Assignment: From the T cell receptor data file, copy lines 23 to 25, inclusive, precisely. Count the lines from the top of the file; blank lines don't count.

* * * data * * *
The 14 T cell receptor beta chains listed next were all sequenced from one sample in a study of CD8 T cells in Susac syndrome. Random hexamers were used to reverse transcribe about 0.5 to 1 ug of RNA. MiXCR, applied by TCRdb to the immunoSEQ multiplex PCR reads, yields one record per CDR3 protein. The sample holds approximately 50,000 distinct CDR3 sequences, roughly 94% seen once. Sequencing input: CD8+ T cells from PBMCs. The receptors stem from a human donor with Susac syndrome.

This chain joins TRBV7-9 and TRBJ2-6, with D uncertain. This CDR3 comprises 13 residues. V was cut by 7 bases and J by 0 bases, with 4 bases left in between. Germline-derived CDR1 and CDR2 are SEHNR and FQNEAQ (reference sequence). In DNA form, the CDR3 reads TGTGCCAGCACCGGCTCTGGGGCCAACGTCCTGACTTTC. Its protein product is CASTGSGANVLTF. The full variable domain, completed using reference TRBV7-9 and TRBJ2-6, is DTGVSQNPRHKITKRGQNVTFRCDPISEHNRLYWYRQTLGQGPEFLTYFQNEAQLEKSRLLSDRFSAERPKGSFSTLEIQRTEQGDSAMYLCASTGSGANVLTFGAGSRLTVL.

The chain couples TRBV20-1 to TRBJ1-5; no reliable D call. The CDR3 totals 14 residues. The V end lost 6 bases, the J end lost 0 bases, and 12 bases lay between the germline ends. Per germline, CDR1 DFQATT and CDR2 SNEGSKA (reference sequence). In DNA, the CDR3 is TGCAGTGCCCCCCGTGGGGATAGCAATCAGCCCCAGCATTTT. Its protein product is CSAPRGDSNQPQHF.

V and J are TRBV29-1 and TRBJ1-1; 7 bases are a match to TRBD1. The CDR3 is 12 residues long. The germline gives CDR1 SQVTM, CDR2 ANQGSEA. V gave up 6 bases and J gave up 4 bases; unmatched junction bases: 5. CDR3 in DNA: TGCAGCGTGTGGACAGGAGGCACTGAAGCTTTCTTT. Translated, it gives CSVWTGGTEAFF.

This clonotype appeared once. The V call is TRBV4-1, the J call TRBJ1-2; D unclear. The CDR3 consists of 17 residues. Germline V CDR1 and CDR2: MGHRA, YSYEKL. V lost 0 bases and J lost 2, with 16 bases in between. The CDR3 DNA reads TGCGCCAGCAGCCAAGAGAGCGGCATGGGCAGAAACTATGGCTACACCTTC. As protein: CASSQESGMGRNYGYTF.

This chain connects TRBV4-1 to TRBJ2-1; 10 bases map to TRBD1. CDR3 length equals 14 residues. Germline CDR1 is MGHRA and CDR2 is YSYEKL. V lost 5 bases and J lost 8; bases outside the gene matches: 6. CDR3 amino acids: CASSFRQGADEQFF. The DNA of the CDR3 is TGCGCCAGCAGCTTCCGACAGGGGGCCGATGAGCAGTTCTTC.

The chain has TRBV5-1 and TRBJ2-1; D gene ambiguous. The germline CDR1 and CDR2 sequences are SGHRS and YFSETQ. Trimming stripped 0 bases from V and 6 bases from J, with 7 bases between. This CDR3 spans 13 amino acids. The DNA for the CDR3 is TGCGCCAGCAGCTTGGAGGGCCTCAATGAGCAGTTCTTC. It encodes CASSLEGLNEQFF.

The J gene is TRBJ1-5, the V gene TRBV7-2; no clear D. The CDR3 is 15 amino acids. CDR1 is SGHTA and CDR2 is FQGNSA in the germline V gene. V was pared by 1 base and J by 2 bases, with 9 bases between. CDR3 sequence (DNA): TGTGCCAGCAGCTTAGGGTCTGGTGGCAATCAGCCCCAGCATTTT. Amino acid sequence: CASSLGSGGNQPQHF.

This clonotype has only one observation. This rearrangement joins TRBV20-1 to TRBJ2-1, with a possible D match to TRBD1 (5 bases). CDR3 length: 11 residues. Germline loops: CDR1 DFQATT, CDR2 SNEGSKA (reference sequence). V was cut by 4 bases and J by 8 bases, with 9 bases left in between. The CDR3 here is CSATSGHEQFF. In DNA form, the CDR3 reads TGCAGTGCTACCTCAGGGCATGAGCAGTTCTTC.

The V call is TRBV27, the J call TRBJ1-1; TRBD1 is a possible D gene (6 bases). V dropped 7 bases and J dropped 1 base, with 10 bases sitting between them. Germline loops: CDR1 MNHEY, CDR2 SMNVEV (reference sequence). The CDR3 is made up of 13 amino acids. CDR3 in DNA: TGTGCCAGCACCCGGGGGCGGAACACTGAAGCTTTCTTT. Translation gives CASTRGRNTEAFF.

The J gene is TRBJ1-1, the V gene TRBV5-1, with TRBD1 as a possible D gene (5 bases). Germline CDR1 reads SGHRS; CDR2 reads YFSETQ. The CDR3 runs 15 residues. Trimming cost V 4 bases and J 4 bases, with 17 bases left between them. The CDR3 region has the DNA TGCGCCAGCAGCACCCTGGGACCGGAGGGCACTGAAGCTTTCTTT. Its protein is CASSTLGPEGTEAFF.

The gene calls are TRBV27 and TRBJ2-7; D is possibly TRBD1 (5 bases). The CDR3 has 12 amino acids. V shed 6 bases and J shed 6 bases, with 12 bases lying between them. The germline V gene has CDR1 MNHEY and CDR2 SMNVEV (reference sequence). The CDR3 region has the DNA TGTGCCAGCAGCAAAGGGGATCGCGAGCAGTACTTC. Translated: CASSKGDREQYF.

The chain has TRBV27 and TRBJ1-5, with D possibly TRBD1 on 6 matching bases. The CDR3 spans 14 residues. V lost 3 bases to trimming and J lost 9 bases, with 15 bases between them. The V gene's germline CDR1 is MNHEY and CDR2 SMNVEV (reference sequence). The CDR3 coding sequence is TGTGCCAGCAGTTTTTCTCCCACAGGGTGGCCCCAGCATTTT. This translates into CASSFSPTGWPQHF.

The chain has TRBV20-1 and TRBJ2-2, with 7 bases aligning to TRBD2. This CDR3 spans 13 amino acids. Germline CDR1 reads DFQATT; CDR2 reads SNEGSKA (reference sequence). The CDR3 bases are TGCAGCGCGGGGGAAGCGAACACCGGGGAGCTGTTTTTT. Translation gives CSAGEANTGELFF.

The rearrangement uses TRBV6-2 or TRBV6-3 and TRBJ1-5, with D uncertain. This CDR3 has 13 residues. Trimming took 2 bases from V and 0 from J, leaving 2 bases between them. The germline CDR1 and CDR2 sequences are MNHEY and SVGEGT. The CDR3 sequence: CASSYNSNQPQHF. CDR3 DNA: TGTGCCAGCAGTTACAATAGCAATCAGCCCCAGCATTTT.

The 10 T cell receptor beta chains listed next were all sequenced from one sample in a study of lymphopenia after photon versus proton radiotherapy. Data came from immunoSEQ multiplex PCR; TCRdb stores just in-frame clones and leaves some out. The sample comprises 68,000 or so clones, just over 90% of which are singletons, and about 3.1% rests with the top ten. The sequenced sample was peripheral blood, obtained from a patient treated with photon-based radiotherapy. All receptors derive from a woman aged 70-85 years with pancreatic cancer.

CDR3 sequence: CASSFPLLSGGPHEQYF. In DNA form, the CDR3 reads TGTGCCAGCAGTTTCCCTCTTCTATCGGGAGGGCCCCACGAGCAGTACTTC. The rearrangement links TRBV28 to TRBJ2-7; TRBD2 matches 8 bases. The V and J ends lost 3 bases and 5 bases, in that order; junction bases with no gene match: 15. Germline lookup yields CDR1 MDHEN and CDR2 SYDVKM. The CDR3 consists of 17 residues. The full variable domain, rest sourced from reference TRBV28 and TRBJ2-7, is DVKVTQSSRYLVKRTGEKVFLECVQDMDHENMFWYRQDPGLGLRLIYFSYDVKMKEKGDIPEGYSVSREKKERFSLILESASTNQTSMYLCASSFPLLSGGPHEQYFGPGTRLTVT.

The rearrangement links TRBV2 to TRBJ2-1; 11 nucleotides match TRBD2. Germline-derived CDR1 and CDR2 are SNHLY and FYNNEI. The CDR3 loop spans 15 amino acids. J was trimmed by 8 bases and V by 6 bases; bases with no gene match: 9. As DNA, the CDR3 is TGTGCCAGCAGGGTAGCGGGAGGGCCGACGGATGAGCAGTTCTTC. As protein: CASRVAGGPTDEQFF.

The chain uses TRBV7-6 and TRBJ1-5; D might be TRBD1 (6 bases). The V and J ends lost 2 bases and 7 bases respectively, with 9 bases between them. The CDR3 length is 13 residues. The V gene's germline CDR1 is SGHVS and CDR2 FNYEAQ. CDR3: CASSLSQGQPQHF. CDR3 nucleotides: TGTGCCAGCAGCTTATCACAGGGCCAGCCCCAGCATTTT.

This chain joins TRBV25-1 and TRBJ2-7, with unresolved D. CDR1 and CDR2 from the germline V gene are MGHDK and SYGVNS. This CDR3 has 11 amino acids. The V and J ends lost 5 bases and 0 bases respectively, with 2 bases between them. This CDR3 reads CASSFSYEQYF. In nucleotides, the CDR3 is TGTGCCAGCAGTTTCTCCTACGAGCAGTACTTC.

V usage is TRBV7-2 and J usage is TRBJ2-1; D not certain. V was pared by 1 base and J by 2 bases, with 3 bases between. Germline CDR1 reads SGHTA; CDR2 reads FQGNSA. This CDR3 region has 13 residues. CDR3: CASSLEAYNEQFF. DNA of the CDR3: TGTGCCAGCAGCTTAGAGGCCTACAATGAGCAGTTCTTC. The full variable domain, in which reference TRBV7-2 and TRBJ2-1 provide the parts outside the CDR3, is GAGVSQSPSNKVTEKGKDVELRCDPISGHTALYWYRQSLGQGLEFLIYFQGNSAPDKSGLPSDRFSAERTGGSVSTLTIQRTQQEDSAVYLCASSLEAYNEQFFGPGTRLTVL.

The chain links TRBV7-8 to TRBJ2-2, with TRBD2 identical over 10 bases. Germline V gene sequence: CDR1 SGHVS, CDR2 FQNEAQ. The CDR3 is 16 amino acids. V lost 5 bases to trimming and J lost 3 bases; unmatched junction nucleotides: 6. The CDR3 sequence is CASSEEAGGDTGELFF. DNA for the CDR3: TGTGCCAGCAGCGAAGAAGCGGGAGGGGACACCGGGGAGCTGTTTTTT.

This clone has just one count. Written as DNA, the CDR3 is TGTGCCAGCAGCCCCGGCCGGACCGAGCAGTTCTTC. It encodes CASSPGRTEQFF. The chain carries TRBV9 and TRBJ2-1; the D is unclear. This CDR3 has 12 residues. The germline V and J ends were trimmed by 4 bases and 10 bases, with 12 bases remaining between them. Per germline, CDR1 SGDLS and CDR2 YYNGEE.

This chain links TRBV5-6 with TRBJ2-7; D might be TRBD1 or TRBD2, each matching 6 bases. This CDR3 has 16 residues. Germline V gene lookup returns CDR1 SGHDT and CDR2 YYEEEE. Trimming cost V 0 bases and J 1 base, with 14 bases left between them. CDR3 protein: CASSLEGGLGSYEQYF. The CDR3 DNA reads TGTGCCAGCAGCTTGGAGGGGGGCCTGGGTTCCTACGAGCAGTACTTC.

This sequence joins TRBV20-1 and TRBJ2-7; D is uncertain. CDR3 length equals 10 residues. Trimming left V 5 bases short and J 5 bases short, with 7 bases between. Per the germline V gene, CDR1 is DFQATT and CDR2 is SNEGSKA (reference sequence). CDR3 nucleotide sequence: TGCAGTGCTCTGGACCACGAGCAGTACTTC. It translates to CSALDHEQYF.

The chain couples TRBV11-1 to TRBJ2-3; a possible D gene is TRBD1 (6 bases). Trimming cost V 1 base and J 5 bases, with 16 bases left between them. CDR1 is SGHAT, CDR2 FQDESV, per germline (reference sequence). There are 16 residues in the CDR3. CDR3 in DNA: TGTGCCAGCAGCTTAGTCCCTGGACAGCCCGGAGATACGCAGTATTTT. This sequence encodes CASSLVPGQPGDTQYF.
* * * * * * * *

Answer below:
This clone has just one count. Written as DNA, the CDR3 is TGTGCCAGCAGCCCCGGCCGGACCGAGCAGTTCTTC. It encodes CASSPGRTEQFF. The chain carries TRBV9 and TRBJ2-1; the D is unclear. This CDR3 has 12 residues. The germline V and J ends were trimmed by 4 bases and 10 bases, with 12 bases remaining between them. Per germline, CDR1 SGDLS and CDR2 YYNGEE.

This chain links TRBV5-6 with TRBJ2-7; D might be TRBD1 or TRBD2, each matching 6 bases. This CDR3 has 16 residues. Germline V gene lookup returns CDR1 SGHDT and CDR2 YYEEEE. Trimming cost V 0 bases and J 1 base, with 14 bases left between them. CDR3 protein: CASSLEGGLGSYEQYF. The CDR3 DNA reads TGTGCCAGCAGCTTGGAGGGGGGCCTGGGTTCCTACGAGCAGTACTTC.

This sequence joins TRBV20-1 and TRBJ2-7; D is uncertain. CDR3 length equals 10 residues. Trimming left V 5 bases short and J 5 bases short, with 7 bases between. Per the germline V gene, CDR1 is DFQATT and CDR2 is SNEGSKA (reference sequence). CDR3 nucleotide sequence: TGCAGTGCTCTGGACCACGAGCAGTACTTC. It translates to CSALDHEQYF.